I've always found all that research a little vague.
- What kind of product/art/content were used in the research?
- Did the visitor have a specific goal or task to complete?
- What is the environmental context?
These kind of factors is crucial to the understanding of the results.
In the end, it depends on a combination of the quality and/or glossiness of the content, the eagerness of the user, and the amount of surrounding distraction, among other things.
Also, you can get "impressed" by a site and then throw it away all the same.
What you're trying to do in the end is pulling the visitor/potential customer in, so it's more interesting to examine bounce rates and average time before bounce. Those will most certainly differ from site to site, depending on the landing page itself.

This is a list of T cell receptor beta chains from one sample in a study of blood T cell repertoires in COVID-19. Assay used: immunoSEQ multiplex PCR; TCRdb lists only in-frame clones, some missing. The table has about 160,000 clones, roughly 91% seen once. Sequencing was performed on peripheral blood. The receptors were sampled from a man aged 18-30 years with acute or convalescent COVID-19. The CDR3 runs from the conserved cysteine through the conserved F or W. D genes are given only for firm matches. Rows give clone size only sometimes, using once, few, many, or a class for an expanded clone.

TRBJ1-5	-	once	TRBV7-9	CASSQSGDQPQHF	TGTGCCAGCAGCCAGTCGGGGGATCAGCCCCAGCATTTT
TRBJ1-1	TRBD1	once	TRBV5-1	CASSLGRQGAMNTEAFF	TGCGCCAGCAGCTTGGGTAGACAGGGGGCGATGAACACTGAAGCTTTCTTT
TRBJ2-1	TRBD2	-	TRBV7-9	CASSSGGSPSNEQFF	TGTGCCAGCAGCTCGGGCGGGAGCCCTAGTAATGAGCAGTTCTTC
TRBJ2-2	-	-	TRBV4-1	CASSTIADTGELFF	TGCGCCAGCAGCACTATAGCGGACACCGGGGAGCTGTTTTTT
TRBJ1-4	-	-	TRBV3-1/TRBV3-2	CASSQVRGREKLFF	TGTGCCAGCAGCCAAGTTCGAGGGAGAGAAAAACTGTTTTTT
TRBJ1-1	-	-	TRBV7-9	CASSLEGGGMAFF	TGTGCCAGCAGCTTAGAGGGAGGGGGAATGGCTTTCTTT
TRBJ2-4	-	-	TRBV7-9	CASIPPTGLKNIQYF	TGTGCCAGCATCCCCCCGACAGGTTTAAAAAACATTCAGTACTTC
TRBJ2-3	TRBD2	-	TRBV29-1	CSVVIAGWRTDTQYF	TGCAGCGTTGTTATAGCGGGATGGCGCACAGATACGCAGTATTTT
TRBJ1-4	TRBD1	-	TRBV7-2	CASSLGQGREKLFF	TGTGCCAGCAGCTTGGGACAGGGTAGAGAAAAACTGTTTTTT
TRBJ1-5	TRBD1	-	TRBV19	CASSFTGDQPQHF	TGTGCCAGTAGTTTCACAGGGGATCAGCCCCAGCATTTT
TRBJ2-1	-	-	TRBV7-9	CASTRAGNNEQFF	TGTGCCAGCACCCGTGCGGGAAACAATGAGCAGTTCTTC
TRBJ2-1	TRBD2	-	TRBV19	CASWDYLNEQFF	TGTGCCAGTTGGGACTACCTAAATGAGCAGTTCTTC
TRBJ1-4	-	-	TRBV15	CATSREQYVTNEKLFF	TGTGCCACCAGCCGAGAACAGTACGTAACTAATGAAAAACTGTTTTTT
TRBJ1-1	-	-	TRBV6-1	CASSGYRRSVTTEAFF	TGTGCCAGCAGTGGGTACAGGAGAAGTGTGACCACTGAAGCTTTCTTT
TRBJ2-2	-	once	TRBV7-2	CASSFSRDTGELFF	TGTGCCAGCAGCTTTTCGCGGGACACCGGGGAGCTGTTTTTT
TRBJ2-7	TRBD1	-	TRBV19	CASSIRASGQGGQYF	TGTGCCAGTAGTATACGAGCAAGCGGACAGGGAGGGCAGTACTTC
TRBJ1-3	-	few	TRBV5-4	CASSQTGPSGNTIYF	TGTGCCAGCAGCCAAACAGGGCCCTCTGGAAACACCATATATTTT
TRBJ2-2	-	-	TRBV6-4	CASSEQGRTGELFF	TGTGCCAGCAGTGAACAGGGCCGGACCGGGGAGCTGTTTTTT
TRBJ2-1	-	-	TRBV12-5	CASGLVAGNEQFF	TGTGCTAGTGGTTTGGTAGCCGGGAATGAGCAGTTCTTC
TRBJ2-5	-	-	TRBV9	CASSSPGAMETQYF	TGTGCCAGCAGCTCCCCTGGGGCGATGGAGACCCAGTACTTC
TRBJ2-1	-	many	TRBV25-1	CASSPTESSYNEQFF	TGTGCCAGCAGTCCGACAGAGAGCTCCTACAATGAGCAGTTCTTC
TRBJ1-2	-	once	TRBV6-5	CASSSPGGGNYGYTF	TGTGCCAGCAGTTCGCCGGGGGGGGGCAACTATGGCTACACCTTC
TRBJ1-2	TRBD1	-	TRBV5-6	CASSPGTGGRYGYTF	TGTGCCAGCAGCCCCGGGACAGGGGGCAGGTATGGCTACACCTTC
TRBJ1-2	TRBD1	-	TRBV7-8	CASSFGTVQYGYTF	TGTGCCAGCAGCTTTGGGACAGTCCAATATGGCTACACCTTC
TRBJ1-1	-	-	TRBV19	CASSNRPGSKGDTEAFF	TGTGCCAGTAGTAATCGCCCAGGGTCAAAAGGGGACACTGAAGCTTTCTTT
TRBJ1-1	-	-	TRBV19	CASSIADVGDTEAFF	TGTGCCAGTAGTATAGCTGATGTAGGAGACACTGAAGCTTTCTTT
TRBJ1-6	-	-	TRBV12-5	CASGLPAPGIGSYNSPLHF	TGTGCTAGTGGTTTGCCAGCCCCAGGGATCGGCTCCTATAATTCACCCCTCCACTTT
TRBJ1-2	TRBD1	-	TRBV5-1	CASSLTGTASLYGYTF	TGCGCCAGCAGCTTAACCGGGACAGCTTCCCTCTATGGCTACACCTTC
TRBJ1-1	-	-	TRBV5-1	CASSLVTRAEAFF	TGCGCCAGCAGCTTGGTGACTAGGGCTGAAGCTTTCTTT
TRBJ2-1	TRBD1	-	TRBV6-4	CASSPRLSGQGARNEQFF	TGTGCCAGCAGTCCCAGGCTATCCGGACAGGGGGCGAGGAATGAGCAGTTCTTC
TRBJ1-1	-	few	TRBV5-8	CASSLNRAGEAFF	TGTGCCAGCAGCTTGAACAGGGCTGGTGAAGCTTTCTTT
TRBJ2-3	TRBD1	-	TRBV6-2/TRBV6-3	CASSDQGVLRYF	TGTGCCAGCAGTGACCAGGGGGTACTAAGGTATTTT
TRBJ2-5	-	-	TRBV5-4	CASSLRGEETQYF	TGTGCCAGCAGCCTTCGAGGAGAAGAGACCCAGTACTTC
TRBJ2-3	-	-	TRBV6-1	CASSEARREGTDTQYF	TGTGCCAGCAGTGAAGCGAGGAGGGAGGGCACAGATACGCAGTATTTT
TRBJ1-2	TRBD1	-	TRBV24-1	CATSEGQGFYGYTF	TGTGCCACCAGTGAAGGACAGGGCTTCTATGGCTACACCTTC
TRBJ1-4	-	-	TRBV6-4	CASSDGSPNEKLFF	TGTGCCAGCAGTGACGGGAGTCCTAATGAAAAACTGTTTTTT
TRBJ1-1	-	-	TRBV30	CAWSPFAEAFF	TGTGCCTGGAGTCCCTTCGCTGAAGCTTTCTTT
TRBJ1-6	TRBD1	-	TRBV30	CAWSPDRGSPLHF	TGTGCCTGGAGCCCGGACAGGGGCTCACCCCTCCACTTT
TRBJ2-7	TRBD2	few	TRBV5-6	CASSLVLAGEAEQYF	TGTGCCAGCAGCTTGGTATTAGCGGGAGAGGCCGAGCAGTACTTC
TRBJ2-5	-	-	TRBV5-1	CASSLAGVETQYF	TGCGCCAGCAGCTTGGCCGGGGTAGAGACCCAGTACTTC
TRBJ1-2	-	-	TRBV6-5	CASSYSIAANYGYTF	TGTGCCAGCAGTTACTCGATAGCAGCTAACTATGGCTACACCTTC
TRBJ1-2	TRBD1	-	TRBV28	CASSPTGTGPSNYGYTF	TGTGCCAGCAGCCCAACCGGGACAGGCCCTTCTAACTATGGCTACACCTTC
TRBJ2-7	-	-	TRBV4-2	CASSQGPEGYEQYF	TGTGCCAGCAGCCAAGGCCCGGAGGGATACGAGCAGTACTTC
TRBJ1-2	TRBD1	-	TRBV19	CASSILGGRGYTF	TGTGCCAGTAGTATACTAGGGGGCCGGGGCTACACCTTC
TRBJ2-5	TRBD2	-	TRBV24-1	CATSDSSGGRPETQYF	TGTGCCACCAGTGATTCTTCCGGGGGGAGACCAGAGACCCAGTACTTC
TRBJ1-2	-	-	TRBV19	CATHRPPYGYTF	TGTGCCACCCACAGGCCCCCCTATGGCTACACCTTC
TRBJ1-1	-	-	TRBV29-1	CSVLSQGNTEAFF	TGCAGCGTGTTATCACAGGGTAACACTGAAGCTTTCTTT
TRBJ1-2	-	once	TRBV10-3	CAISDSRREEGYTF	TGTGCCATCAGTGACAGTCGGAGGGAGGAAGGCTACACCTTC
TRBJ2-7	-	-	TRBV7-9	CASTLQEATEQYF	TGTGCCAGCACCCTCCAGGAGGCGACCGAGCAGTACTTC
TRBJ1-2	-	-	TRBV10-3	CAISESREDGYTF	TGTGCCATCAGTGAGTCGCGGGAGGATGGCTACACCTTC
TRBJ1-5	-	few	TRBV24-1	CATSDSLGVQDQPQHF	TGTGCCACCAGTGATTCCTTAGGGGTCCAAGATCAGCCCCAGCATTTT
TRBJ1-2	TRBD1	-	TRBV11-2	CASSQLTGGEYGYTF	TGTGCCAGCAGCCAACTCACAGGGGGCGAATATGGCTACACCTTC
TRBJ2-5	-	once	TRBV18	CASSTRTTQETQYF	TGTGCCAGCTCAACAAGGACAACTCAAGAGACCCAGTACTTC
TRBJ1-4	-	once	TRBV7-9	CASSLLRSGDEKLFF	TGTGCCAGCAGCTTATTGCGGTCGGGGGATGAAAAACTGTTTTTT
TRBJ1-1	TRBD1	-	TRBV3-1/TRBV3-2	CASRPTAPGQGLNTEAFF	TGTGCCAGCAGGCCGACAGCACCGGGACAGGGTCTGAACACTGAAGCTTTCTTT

Also, if the bounce rate is low while the "time until bounce" also is low (i.e. the few users that do bounce does it quickly), is that a bad thing? If the bounce rate is low but the "time until bounce" is high - is that better or worse?
All sites are different and the only really valid statistics is between the old version and your new version of your site.
Comparing different sites is a little like comparing the box office sales between 'The Avengers' and 'Annie Hall'. And yes - I like them both. :-)